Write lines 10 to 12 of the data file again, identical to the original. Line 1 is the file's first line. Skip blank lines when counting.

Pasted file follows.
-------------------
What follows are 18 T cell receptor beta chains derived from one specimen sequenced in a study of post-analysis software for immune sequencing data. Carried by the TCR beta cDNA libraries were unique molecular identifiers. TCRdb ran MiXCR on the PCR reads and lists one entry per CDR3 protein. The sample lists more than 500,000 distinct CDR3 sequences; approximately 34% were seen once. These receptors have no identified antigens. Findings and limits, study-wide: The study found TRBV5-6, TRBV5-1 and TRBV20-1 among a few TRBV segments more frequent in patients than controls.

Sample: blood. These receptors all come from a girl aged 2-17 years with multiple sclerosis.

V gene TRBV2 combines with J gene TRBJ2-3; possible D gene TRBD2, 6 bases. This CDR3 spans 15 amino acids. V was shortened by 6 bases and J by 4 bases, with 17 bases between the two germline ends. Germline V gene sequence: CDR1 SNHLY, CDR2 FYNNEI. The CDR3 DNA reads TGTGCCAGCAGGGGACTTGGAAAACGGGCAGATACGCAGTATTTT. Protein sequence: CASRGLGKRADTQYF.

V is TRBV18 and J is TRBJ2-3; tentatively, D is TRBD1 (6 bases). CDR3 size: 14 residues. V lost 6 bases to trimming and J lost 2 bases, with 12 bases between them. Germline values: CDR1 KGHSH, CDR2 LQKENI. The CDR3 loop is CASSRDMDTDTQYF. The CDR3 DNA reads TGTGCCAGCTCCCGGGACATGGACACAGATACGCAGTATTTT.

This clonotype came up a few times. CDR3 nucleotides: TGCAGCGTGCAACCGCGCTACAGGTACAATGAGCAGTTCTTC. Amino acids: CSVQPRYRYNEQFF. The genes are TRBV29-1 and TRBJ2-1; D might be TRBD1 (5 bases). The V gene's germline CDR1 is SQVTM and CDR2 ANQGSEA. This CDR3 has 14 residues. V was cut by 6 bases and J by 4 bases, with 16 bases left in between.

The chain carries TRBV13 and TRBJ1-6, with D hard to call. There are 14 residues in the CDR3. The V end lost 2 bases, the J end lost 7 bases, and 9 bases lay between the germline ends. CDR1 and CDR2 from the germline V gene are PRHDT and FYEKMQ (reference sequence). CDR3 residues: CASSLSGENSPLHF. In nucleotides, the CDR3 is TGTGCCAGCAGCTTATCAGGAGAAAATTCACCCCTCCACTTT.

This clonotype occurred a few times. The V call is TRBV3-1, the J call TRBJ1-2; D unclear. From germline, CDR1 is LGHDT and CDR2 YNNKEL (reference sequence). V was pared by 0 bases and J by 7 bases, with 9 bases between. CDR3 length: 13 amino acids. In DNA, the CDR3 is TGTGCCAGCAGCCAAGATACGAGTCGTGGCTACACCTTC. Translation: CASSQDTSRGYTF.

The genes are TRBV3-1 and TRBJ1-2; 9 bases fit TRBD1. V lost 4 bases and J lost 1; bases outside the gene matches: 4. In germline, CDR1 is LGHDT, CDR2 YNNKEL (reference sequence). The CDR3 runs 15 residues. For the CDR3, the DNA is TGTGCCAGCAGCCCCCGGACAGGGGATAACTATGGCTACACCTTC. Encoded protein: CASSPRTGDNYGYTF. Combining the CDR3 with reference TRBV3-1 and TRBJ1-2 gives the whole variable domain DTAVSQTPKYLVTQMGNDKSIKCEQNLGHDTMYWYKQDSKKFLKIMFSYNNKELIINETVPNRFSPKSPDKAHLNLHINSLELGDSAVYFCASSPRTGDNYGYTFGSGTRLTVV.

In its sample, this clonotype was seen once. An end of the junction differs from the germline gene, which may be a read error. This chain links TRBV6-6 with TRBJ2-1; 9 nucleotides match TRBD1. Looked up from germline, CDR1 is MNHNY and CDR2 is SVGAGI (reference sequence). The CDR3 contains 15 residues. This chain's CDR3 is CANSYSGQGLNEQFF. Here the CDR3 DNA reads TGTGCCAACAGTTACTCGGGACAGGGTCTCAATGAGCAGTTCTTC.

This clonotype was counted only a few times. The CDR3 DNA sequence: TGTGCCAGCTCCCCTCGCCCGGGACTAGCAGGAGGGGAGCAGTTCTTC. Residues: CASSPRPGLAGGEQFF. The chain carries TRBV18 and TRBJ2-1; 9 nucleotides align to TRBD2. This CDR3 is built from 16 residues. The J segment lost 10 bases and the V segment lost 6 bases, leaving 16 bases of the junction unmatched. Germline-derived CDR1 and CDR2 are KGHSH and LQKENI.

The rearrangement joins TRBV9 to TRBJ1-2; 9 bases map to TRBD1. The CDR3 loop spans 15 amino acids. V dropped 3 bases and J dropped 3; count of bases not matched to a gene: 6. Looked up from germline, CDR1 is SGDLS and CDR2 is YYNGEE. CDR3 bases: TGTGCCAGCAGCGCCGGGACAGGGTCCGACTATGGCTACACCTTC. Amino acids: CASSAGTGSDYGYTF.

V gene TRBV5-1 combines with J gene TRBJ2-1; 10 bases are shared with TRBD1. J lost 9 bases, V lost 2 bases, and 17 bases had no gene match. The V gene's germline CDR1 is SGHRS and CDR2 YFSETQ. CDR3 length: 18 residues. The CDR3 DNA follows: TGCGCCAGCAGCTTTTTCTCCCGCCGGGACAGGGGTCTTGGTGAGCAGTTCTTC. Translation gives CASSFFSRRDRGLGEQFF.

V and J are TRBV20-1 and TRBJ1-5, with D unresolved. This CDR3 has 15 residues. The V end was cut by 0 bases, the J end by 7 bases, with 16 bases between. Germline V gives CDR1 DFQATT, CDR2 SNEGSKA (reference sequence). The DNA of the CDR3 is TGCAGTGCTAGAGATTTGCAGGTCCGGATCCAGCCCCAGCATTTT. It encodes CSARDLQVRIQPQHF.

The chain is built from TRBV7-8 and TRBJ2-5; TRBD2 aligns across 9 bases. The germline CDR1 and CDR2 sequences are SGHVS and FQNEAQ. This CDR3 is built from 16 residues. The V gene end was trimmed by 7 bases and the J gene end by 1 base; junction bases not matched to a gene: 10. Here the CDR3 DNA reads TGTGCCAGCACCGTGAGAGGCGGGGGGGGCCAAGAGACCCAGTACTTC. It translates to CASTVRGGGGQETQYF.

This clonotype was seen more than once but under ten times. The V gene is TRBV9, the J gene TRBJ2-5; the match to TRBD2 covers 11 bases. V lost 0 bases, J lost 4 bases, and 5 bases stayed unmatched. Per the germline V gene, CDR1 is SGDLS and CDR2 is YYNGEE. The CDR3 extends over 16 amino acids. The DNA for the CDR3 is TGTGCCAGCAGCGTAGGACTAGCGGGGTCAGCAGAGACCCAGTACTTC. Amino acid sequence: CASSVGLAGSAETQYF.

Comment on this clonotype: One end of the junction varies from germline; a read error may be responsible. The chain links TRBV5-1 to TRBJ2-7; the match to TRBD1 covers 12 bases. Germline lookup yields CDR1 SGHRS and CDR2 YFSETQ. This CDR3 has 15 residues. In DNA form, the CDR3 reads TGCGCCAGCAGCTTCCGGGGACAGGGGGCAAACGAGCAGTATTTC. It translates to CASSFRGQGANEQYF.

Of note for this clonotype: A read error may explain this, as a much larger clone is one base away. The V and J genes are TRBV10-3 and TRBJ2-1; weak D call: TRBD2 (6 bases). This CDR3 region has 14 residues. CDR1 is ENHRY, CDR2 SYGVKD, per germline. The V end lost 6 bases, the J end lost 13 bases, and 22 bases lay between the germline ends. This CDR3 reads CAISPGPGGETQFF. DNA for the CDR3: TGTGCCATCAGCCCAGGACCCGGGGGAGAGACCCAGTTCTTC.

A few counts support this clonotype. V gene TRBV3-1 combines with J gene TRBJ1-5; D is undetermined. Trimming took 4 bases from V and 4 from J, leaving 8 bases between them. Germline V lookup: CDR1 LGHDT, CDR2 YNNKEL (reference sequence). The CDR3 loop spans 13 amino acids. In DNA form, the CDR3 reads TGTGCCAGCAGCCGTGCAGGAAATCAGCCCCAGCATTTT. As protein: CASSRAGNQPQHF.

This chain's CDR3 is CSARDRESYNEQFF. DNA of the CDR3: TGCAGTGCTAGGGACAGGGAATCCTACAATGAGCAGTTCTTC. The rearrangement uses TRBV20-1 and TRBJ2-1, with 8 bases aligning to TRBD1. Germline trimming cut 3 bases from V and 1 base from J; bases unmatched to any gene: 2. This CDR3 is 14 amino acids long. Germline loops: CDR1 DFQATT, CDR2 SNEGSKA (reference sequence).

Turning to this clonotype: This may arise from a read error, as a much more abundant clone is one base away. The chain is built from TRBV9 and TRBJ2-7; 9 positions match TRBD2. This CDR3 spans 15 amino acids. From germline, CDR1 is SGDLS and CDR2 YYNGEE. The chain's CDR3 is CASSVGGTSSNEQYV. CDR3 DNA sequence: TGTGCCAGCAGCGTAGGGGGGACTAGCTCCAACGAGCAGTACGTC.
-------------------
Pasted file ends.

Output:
This clonotype was counted only a few times. The CDR3 DNA sequence: TGTGCCAGCTCCCCTCGCCCGGGACTAGCAGGAGGGGAGCAGTTCTTC. Residues: CASSPRPGLAGGEQFF. The chain carries TRBV18 and TRBJ2-1; 9 nucleotides align to TRBD2. This CDR3 is built from 16 residues. The J segment lost 10 bases and the V segment lost 6 bases, leaving 16 bases of the junction unmatched. Germline-derived CDR1 and CDR2 are KGHSH and LQKENI.

The rearrangement joins TRBV9 to TRBJ1-2; 9 bases map to TRBD1. The CDR3 loop spans 15 amino acids. V dropped 3 bases and J dropped 3; count of bases not matched to a gene: 6. Looked up from germline, CDR1 is SGDLS and CDR2 is YYNGEE. CDR3 bases: TGTGCCAGCAGCGCCGGGACAGGGTCCGACTATGGCTACACCTTC. Amino acids: CASSAGTGSDYGYTF.

V gene TRBV5-1 combines with J gene TRBJ2-1; 10 bases are shared with TRBD1. J lost 9 bases, V lost 2 bases, and 17 bases had no gene match. The V gene's germline CDR1 is SGHRS and CDR2 YFSETQ. CDR3 length: 18 residues. The CDR3 DNA follows: TGCGCCAGCAGCTTTTTCTCCCGCCGGGACAGGGGTCTTGGTGAGCAGTTCTTC. Translation gives CASSFFSRRDRGLGEQFF.